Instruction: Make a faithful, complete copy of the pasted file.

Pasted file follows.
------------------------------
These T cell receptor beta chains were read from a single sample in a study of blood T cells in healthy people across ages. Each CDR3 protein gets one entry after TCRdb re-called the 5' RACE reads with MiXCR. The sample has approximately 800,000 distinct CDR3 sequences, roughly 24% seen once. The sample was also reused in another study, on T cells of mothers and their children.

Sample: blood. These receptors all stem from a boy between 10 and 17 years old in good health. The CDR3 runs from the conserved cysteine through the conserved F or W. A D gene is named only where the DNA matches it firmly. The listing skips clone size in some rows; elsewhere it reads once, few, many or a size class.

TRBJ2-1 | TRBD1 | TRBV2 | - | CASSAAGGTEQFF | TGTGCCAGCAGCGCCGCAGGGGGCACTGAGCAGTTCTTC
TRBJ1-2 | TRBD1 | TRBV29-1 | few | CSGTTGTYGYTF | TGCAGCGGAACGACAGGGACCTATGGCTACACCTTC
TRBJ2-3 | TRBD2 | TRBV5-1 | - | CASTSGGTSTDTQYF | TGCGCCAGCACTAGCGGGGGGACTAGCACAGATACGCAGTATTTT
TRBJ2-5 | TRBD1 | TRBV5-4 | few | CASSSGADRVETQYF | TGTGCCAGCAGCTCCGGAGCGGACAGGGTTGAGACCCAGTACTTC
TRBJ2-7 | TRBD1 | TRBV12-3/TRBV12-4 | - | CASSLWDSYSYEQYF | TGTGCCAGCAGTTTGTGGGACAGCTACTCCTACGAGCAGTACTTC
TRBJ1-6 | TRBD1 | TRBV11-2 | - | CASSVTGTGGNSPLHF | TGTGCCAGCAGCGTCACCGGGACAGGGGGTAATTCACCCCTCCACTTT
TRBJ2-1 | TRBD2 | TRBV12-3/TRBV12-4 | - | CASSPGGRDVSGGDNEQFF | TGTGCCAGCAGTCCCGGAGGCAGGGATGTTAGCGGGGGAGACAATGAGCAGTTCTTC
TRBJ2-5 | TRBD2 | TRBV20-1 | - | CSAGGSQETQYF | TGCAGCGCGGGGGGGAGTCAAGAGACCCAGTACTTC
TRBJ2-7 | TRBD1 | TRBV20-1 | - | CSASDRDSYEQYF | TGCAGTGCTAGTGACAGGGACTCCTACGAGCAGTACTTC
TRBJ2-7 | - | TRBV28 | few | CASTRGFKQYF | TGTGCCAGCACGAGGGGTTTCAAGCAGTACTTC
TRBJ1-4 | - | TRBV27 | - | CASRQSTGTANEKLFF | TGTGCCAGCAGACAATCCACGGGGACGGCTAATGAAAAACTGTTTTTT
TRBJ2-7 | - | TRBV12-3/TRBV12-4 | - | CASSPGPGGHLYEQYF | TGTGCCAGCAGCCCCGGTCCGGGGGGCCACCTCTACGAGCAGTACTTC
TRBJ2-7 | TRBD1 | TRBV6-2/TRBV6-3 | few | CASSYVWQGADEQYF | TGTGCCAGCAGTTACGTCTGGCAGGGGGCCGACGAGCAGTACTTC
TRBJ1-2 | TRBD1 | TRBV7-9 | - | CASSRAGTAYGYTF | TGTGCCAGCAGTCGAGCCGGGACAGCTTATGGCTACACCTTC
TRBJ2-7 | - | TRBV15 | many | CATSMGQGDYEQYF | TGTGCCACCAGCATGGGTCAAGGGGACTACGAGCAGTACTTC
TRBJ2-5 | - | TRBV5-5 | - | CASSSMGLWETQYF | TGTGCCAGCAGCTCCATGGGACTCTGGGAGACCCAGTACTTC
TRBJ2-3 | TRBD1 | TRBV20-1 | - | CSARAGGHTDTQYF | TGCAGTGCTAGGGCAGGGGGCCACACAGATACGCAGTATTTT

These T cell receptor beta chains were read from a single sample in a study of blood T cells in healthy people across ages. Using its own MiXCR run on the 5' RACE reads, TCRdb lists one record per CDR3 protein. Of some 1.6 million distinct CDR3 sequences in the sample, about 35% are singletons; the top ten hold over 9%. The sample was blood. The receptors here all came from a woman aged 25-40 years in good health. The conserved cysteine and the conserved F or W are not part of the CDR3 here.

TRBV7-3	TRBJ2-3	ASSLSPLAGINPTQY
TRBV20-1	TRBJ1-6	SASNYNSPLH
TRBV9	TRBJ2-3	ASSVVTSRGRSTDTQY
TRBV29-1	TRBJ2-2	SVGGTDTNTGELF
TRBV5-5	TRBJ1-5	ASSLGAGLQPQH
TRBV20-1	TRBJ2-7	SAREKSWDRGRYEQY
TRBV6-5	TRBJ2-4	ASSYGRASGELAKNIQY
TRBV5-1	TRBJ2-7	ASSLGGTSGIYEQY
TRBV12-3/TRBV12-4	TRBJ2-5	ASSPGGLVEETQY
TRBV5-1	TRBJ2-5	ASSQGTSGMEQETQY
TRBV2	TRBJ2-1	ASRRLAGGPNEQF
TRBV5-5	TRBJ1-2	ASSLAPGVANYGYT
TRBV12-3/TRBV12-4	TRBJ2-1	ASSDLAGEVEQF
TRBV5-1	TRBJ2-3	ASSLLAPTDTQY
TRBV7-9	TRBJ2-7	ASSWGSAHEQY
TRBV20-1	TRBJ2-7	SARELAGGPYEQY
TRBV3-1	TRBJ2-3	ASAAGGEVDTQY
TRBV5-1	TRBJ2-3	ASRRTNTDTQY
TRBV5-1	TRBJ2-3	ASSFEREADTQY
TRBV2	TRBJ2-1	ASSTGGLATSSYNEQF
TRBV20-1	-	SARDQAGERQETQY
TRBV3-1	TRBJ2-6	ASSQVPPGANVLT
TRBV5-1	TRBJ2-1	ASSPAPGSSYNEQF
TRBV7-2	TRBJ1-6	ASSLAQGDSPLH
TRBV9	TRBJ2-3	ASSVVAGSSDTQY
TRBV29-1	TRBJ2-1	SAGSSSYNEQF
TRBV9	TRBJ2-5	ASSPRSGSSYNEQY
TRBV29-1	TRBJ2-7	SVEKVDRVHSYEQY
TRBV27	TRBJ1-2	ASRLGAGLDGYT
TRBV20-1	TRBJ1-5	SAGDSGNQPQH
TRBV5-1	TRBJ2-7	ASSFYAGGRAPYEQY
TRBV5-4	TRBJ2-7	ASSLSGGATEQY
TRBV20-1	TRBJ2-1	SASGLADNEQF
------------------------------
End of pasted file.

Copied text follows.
These T cell receptor beta chains were read from a single sample in a study of blood T cells in healthy people across ages. Each CDR3 protein gets one entry after TCRdb re-called the 5' RACE reads with MiXCR. The sample has approximately 800,000 distinct CDR3 sequences, roughly 24% seen once. The sample was also reused in another study, on T cells of mothers and their children.

Sample: blood. These receptors all stem from a boy between 10 and 17 years old in good health. The CDR3 runs from the conserved cysteine through the conserved F or W. A D gene is named only where the DNA matches it firmly. The listing skips clone size in some rows; elsewhere it reads once, few, many or a size class.

TRBJ2-1 | TRBD1 | TRBV2 | - | CASSAAGGTEQFF | TGTGCCAGCAGCGCCGCAGGGGGCACTGAGCAGTTCTTC
TRBJ1-2 | TRBD1 | TRBV29-1 | few | CSGTTGTYGYTF | TGCAGCGGAACGACAGGGACCTATGGCTACACCTTC
TRBJ2-3 | TRBD2 | TRBV5-1 | - | CASTSGGTSTDTQYF | TGCGCCAGCACTAGCGGGGGGACTAGCACAGATACGCAGTATTTT
TRBJ2-5 | TRBD1 | TRBV5-4 | few | CASSSGADRVETQYF | TGTGCCAGCAGCTCCGGAGCGGACAGGGTTGAGACCCAGTACTTC
TRBJ2-7 | TRBD1 | TRBV12-3/TRBV12-4 | - | CASSLWDSYSYEQYF | TGTGCCAGCAGTTTGTGGGACAGCTACTCCTACGAGCAGTACTTC
TRBJ1-6 | TRBD1 | TRBV11-2 | - | CASSVTGTGGNSPLHF | TGTGCCAGCAGCGTCACCGGGACAGGGGGTAATTCACCCCTCCACTTT
TRBJ2-1 | TRBD2 | TRBV12-3/TRBV12-4 | - | CASSPGGRDVSGGDNEQFF | TGTGCCAGCAGTCCCGGAGGCAGGGATGTTAGCGGGGGAGACAATGAGCAGTTCTTC
TRBJ2-5 | TRBD2 | TRBV20-1 | - | CSAGGSQETQYF | TGCAGCGCGGGGGGGAGTCAAGAGACCCAGTACTTC
TRBJ2-7 | TRBD1 | TRBV20-1 | - | CSASDRDSYEQYF | TGCAGTGCTAGTGACAGGGACTCCTACGAGCAGTACTTC
TRBJ2-7 | - | TRBV28 | few | CASTRGFKQYF | TGTGCCAGCACGAGGGGTTTCAAGCAGTACTTC
TRBJ1-4 | - | TRBV27 | - | CASRQSTGTANEKLFF | TGTGCCAGCAGACAATCCACGGGGACGGCTAATGAAAAACTGTTTTTT
TRBJ2-7 | - | TRBV12-3/TRBV12-4 | - | CASSPGPGGHLYEQYF | TGTGCCAGCAGCCCCGGTCCGGGGGGCCACCTCTACGAGCAGTACTTC
TRBJ2-7 | TRBD1 | TRBV6-2/TRBV6-3 | few | CASSYVWQGADEQYF | TGTGCCAGCAGTTACGTCTGGCAGGGGGCCGACGAGCAGTACTTC
TRBJ1-2 | TRBD1 | TRBV7-9 | - | CASSRAGTAYGYTF | TGTGCCAGCAGTCGAGCCGGGACAGCTTATGGCTACACCTTC
TRBJ2-7 | - | TRBV15 | many | CATSMGQGDYEQYF | TGTGCCACCAGCATGGGTCAAGGGGACTACGAGCAGTACTTC
TRBJ2-5 | - | TRBV5-5 | - | CASSSMGLWETQYF | TGTGCCAGCAGCTCCATGGGACTCTGGGAGACCCAGTACTTC
TRBJ2-3 | TRBD1 | TRBV20-1 | - | CSARAGGHTDTQYF | TGCAGTGCTAGGGCAGGGGGCCACACAGATACGCAGTATTTT

These T cell receptor beta chains were read from a single sample in a study of blood T cells in healthy people across ages. Using its own MiXCR run on the 5' RACE reads, TCRdb lists one record per CDR3 protein. Of some 1.6 million distinct CDR3 sequences in the sample, about 35% are singletons; the top ten hold over 9%. The sample was blood. The receptors here all came from a woman aged 25-40 years in good health. The conserved cysteine and the conserved F or W are not part of the CDR3 here.

TRBV7-3	TRBJ2-3	ASSLSPLAGINPTQY
TRBV20-1	TRBJ1-6	SASNYNSPLH
TRBV9	TRBJ2-3	ASSVVTSRGRSTDTQY
TRBV29-1	TRBJ2-2	SVGGTDTNTGELF
TRBV5-5	TRBJ1-5	ASSLGAGLQPQH
TRBV20-1	TRBJ2-7	SAREKSWDRGRYEQY
TRBV6-5	TRBJ2-4	ASSYGRASGELAKNIQY
TRBV5-1	TRBJ2-7	ASSLGGTSGIYEQY
TRBV12-3/TRBV12-4	TRBJ2-5	ASSPGGLVEETQY
TRBV5-1	TRBJ2-5	ASSQGTSGMEQETQY
TRBV2	TRBJ2-1	ASRRLAGGPNEQF
TRBV5-5	TRBJ1-2	ASSLAPGVANYGYT
TRBV12-3/TRBV12-4	TRBJ2-1	ASSDLAGEVEQF
TRBV5-1	TRBJ2-3	ASSLLAPTDTQY
TRBV7-9	TRBJ2-7	ASSWGSAHEQY
TRBV20-1	TRBJ2-7	SARELAGGPYEQY
TRBV3-1	TRBJ2-3	ASAAGGEVDTQY
TRBV5-1	TRBJ2-3	ASRRTNTDTQY
TRBV5-1	TRBJ2-3	ASSFEREADTQY
TRBV2	TRBJ2-1	ASSTGGLATSSYNEQF
TRBV20-1	-	SARDQAGERQETQY
TRBV3-1	TRBJ2-6	ASSQVPPGANVLT
TRBV5-1	TRBJ2-1	ASSPAPGSSYNEQF
TRBV7-2	TRBJ1-6	ASSLAQGDSPLH
TRBV9	TRBJ2-3	ASSVVAGSSDTQY
TRBV29-1	TRBJ2-1	SAGSSSYNEQF
TRBV9	TRBJ2-5	ASSPRSGSSYNEQY
TRBV29-1	TRBJ2-7	SVEKVDRVHSYEQY
TRBV27	TRBJ1-2	ASRLGAGLDGYT
TRBV20-1	TRBJ1-5	SAGDSGNQPQH
TRBV5-1	TRBJ2-7	ASSFYAGGRAPYEQY
TRBV5-4	TRBJ2-7	ASSLSGGATEQY
TRBV20-1	TRBJ2-1	SASGLADNEQF